Conventional initial acquisition methods in the radio access of third generation (3G) mobile communications are based on serial multi-dwell hypothesis tests, based on non-coherent correlation from a number of data blocks. The test sequentially searches for the most likely codes and their optimum timing shift as reliable candidates for code (and code offset) acquisition [2,6]. The constant false alarm rate (CFAR) criterion, often employed to perform effective tests [7], is adopted to determine the threshold value.

This work considers the case of smart antennas and multiple inputs multiple outputs (MIMO) systems, suited for the radio access of 3G mobile communications [8,9]. The presented technique involves twodimensional (2D) spatio-temporal signal processing and two-dwell procedures. The main novelty of the presented procedure is twofold: first, a two-dwell acquisition technique is here performed to save the mean acquisition time respect to one-dwell acquisition techniques; second, the searching procedure is driven from the estimates of the local signal-to-interference-plus-noise ratio (SINR), reducing again the mean acquisition time.

This paper is organized as follows. In Section 2, the basic outlines of two-dwell non-coherent code acquisition techniques are presented, while in Section 3 the analysis is extended to the case of smart antennas and MIMO systems, involving 2D spatio-temporal signal processing. In particular, we preliminary discuss on the spatial coverage of the customers, assuming an adaptive management of call admission from distinct angular sectors. Section 4 shows the analytic performance expressed by using the Generalized-Q (GQ) functions, and provides application to typical mobile operating scenarios. The conclusions of the paper are finally drawn in Section 5.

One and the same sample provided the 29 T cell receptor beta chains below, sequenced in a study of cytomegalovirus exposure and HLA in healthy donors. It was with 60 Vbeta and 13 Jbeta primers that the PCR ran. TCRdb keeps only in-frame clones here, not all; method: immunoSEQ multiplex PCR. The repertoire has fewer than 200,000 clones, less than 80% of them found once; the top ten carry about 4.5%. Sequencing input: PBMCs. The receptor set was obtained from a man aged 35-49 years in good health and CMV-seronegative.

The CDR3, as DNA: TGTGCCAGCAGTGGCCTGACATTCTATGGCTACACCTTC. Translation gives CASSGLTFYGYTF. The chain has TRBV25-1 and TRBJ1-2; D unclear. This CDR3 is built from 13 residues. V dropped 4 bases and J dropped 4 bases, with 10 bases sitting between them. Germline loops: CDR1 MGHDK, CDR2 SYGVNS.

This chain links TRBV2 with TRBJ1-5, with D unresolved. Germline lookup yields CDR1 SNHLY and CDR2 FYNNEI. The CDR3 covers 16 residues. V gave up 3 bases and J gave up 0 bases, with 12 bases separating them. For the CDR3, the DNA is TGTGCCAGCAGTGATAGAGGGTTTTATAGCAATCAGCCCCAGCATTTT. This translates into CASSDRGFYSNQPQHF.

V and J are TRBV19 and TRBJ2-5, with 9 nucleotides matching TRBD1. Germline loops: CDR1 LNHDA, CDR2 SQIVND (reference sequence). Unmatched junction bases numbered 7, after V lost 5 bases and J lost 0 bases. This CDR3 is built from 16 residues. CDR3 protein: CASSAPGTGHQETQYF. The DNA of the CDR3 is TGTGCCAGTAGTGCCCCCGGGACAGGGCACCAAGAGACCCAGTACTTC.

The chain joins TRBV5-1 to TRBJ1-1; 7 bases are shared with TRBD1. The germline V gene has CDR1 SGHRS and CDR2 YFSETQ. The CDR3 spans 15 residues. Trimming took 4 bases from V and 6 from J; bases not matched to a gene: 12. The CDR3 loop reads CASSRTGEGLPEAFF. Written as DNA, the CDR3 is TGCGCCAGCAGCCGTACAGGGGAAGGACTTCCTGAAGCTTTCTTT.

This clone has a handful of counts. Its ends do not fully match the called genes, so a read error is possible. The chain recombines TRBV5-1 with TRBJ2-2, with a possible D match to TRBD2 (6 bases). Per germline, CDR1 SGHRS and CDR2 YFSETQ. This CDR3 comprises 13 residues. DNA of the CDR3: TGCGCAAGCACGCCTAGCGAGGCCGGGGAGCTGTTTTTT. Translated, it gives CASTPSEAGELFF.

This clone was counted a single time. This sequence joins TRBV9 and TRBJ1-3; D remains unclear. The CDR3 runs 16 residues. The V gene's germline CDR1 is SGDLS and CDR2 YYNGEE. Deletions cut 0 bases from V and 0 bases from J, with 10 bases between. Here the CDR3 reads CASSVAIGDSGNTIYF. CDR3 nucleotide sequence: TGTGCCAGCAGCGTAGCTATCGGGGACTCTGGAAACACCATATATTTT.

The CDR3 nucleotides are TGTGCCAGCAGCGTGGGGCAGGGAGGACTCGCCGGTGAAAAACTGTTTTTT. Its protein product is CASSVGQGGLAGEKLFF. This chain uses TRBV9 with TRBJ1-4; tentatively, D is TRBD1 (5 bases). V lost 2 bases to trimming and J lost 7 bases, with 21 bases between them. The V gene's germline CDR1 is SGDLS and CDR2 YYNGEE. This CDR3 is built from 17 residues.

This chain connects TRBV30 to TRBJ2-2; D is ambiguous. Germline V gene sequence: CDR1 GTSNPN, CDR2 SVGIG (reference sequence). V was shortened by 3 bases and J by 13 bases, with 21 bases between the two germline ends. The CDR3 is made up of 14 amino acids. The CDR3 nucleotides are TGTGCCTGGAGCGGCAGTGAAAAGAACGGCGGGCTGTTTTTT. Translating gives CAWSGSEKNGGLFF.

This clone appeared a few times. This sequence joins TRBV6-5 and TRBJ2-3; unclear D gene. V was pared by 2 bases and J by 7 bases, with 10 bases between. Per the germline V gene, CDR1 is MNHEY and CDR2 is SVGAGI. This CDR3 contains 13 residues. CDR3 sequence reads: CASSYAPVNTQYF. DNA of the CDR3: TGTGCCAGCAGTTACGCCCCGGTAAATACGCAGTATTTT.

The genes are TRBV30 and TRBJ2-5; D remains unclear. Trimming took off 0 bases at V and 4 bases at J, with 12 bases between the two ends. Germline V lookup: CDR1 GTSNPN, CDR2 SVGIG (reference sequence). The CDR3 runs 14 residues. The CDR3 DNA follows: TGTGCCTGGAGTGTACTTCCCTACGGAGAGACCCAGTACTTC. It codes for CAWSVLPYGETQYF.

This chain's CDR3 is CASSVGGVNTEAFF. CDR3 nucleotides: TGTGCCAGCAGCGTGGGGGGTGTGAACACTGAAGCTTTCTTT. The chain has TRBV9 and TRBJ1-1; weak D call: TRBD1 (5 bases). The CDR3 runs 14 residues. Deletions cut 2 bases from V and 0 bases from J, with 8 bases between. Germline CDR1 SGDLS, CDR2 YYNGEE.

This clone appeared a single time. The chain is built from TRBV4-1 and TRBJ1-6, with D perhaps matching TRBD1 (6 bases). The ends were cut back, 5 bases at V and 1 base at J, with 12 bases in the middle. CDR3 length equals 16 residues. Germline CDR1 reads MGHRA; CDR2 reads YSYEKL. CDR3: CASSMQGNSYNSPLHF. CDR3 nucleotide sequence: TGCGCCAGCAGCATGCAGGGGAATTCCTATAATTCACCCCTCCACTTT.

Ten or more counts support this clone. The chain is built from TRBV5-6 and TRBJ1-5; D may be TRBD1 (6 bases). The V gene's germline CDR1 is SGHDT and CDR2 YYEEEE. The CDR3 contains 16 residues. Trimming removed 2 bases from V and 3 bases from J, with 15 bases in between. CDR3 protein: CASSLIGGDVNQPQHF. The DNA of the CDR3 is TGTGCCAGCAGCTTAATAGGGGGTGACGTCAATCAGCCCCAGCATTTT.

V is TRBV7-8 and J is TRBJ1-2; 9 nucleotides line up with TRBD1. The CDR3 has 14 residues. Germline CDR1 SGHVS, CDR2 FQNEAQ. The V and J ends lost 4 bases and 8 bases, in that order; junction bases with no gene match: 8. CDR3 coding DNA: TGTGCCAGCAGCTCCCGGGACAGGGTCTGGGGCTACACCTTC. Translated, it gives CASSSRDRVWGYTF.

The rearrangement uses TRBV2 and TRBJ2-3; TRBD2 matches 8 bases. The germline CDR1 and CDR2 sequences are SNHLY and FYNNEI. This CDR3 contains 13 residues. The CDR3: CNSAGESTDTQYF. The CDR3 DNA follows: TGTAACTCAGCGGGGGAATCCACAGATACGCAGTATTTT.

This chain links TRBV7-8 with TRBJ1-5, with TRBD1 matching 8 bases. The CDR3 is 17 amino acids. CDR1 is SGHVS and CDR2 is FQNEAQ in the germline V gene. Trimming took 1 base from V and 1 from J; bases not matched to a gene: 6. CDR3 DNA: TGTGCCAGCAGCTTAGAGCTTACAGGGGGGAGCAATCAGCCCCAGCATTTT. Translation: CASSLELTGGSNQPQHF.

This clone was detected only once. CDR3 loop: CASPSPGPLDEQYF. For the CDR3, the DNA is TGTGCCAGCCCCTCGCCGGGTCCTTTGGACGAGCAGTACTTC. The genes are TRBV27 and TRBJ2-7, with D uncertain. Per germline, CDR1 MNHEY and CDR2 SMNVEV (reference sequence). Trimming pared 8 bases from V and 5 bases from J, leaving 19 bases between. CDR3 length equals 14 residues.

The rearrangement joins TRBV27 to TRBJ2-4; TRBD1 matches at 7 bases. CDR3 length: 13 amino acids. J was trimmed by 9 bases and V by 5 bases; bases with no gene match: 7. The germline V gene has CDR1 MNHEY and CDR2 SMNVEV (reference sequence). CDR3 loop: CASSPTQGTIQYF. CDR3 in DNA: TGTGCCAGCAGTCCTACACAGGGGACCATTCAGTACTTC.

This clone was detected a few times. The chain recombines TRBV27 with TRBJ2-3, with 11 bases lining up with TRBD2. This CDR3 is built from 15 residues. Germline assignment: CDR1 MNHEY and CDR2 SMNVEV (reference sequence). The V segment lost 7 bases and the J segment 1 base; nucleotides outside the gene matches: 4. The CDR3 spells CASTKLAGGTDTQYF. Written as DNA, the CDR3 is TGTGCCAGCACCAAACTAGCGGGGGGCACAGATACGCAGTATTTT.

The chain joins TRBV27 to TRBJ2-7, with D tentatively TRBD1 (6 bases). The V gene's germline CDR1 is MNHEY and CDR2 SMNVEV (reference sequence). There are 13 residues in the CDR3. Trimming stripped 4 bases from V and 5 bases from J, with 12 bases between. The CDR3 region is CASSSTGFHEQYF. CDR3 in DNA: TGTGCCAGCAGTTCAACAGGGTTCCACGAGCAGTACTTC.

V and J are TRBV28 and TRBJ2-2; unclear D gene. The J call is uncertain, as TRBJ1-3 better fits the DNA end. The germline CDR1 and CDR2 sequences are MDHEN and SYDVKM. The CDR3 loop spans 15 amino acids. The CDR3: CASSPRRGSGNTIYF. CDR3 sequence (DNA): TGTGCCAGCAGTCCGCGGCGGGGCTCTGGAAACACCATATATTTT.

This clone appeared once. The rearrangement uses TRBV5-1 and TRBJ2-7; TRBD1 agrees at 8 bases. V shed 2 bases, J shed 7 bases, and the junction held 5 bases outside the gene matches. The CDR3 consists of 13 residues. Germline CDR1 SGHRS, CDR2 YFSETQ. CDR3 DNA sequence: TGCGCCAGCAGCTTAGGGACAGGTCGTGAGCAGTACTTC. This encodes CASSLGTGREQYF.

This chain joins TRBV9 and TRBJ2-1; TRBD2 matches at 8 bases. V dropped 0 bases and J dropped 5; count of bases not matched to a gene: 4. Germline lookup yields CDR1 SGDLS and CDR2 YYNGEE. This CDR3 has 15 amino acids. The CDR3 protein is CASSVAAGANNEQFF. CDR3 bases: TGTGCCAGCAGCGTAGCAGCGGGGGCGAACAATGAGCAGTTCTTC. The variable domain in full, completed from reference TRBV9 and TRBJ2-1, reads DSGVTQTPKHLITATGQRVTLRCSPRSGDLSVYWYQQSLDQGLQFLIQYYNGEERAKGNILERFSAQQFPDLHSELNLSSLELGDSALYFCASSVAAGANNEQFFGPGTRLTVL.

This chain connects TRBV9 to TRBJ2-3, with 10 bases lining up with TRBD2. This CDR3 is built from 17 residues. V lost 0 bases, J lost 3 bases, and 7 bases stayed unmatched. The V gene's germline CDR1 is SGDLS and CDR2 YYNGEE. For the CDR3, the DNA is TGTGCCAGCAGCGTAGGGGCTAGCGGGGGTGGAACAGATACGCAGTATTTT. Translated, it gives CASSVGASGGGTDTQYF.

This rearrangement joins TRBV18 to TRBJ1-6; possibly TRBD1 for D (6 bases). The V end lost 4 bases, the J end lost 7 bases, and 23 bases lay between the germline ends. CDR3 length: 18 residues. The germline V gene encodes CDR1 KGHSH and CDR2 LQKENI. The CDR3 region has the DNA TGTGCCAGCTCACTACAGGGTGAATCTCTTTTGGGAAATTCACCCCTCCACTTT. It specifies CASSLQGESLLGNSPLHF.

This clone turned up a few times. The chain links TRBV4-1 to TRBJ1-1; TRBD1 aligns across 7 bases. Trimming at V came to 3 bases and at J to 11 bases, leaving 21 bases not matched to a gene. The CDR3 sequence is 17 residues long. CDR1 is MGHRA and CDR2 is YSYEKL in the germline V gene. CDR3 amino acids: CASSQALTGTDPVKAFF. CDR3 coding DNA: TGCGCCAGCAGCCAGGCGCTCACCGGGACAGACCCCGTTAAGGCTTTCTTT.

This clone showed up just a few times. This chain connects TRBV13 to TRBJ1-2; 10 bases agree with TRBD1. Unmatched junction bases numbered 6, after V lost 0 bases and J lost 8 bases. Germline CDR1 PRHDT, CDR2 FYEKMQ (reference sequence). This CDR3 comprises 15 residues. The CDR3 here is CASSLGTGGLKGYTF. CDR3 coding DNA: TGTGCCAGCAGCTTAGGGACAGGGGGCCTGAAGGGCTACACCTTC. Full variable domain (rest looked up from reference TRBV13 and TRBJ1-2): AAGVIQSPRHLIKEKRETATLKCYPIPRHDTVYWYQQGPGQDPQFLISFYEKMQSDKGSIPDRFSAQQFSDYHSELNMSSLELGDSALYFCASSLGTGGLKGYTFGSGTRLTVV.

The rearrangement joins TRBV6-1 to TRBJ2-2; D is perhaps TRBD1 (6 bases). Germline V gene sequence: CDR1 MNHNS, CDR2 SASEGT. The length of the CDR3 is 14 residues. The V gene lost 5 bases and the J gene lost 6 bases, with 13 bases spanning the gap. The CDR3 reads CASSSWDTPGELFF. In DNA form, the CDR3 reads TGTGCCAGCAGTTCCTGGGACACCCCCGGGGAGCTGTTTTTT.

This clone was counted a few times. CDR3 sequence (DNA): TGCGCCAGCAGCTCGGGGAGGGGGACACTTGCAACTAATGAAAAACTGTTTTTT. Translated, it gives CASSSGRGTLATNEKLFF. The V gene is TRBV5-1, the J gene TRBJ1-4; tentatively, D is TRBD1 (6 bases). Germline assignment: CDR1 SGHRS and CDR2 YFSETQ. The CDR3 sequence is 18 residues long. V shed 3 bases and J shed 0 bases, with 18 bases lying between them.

2. Frameworks of Two-Dwell Non-Coherent Acquisition

The two opposite cases of acquired or mismatched code offset are often referred to as in-sync and out-of-sync conditions. These cases differ because the output of a matched filter is ideally constant in the former condition, while it randomly varies in the latter one. In fact, it is well known that the user codes employed are orthogonal only if the users are chip-synchronized with each other. In practice, any pair of codes may present a relevant cross-correlation for nonzero chip offset. Such a residual correlation acts as a random variable (the codes are usually modulated by independent data streams), characterized by a noise-plus-interference variance depending on the effective time synchronization. Testing for the presence of useful signal should discriminate over the following two hypotheses:

- H_{1}: presence of signal, in-sync case;

- H_{0}: absence of signal, out-of-sync case.

Hence, the multi-dwell sequential testing procedure [10,11] must decide on the presence (H_{1} hypothesis) or absence (H_{0} hypothesis) of useful signal from a set of 0 testing variables (N=number of dwells, being N = 2 in the application presented herein). The H_{1} hypothesis is accepted if all the testing variables exceed a corresponding set of N thresholds. Conversely, if one (at least) of the N variables assumes a lower value, the H_{1} hypothesis is rejected. In practice, the fairly frequent H_{0} hypothesis can be detected in a quicker time from the test of few variables. This usually reduces the overall mean decision (signal acquisition) time.

The N testing variables consist of the complex correlator outputs r_{1} … r_{2} … r_{N}, taken at N different times, between a given number of samples of each reference signal and the received signal, which is assumed to be corrupted by additive independent Gaussian noise. In fact, a large number of samples is required in presence of very low signals, such as in the case of the spreadspectrum systems that need large processing gains. In such cases, the Gaussian model is asymptotically valid, as consequence of the central limit theorem. Therefore, the correlator output is usually assumed to be a non-zero mean (H_{1} hypothesis) or zero mean (H_{0} hypothesis) Gaussian complex variables.